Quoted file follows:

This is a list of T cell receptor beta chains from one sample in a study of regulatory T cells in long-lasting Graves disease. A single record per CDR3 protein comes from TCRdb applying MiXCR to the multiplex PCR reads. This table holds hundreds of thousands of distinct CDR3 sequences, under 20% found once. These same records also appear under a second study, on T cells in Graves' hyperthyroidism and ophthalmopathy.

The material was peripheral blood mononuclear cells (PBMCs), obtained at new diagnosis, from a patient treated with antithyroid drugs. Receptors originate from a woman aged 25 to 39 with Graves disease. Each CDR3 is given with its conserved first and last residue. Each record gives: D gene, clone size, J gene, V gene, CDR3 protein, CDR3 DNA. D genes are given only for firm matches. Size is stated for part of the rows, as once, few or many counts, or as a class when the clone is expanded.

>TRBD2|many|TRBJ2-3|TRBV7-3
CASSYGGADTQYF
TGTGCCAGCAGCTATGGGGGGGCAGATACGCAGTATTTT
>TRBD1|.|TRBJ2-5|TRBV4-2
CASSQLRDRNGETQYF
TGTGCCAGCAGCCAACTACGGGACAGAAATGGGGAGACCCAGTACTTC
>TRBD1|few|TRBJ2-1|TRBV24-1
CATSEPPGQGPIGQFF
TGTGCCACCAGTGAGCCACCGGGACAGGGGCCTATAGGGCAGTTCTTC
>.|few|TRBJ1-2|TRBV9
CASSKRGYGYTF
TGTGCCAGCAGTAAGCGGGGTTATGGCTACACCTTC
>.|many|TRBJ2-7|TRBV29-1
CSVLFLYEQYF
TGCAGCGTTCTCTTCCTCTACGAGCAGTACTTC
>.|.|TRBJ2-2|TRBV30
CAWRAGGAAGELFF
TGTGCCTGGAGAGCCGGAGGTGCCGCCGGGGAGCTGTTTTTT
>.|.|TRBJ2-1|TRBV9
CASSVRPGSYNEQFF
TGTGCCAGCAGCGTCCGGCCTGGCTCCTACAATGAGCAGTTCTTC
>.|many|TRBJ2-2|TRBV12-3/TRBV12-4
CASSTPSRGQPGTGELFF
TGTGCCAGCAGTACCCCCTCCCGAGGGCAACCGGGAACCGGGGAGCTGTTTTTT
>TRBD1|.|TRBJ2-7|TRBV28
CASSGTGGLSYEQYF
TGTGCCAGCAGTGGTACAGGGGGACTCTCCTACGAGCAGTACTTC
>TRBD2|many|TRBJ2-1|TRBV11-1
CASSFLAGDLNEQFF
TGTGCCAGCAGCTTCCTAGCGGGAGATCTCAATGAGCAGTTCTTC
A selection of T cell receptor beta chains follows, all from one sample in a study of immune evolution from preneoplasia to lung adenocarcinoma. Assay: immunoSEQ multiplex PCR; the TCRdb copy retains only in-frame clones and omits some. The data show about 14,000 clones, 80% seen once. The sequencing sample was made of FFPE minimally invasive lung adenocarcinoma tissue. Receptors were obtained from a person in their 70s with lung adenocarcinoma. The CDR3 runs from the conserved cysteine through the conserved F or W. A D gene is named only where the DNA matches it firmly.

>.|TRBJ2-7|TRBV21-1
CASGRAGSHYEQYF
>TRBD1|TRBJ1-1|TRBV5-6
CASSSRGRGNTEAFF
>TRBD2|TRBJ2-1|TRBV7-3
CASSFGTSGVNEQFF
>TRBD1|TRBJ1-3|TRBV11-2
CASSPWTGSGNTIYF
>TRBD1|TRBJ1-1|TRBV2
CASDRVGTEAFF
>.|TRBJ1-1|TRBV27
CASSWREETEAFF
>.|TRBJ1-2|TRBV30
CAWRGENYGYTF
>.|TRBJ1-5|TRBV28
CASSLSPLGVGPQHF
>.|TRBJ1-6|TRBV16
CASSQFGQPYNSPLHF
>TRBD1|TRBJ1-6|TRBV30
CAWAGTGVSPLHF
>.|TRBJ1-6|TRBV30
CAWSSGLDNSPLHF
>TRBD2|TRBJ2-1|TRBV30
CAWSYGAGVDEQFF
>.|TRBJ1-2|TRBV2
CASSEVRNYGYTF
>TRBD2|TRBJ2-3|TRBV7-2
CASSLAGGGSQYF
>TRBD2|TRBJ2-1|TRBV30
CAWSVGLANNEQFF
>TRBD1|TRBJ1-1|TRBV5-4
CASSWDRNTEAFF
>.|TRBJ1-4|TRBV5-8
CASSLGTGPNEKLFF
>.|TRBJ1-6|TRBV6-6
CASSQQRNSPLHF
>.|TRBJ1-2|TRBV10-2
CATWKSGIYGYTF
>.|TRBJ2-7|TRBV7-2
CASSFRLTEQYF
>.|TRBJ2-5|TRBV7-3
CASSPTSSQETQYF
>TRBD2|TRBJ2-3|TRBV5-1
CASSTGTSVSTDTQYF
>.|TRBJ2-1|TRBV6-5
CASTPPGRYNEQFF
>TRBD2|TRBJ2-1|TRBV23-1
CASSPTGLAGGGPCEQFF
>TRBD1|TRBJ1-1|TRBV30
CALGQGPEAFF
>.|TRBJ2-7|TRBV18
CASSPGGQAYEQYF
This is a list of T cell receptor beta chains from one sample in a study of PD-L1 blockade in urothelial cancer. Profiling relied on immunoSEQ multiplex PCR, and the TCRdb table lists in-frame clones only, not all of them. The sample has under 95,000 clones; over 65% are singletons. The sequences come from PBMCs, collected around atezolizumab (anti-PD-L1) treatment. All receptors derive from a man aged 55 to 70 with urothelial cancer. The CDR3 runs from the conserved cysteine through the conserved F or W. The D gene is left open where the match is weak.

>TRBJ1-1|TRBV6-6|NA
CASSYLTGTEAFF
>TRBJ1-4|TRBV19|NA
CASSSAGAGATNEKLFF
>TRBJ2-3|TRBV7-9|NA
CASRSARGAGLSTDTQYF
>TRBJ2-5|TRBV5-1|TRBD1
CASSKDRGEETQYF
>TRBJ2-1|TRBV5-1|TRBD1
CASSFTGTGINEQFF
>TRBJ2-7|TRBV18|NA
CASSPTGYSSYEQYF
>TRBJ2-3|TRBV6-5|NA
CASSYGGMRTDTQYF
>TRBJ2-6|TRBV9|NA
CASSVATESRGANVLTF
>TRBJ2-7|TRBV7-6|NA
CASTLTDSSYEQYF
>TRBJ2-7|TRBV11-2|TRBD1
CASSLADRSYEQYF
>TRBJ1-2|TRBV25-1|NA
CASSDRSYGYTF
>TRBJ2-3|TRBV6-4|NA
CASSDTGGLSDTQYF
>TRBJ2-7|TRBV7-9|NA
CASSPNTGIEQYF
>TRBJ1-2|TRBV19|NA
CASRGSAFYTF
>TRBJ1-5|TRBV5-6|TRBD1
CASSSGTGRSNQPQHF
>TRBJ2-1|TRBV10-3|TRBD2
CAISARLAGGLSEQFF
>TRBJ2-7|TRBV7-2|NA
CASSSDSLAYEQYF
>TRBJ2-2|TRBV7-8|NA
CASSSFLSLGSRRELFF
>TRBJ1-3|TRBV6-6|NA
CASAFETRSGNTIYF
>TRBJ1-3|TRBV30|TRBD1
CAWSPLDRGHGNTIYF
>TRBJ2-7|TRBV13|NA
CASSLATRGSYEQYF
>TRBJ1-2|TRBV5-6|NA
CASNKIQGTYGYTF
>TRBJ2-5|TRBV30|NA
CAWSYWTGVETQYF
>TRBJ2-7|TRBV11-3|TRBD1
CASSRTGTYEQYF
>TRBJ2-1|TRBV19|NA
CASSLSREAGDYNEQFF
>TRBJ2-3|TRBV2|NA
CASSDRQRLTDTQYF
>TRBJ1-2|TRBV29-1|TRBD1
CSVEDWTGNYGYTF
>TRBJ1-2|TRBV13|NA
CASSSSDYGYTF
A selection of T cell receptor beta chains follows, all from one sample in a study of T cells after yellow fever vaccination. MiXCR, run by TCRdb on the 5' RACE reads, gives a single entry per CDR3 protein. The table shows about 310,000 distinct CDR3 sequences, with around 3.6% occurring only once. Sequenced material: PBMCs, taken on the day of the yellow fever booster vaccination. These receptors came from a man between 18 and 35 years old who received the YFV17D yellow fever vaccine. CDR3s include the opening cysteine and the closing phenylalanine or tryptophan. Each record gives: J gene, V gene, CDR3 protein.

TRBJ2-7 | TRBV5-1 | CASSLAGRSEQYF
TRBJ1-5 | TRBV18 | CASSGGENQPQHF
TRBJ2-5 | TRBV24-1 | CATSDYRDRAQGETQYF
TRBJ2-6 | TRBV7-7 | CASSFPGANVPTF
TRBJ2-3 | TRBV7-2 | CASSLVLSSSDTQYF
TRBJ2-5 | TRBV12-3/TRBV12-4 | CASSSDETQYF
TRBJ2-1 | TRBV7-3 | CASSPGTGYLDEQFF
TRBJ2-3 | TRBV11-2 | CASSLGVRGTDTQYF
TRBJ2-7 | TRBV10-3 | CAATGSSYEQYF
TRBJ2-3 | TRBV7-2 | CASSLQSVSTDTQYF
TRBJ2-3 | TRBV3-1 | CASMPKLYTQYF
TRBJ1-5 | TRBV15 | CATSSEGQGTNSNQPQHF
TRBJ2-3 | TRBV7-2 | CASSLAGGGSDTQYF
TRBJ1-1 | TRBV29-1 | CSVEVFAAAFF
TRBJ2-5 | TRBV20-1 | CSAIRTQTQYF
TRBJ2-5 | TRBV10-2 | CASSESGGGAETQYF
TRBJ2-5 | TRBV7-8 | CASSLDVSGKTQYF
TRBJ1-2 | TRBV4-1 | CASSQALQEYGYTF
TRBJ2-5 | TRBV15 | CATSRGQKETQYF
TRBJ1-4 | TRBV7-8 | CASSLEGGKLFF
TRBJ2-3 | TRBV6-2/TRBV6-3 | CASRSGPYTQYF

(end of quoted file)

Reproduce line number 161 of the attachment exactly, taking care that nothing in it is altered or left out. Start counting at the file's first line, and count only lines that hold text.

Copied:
TRBJ1-2 | TRBV4-1 | CASSQALQEYGYTF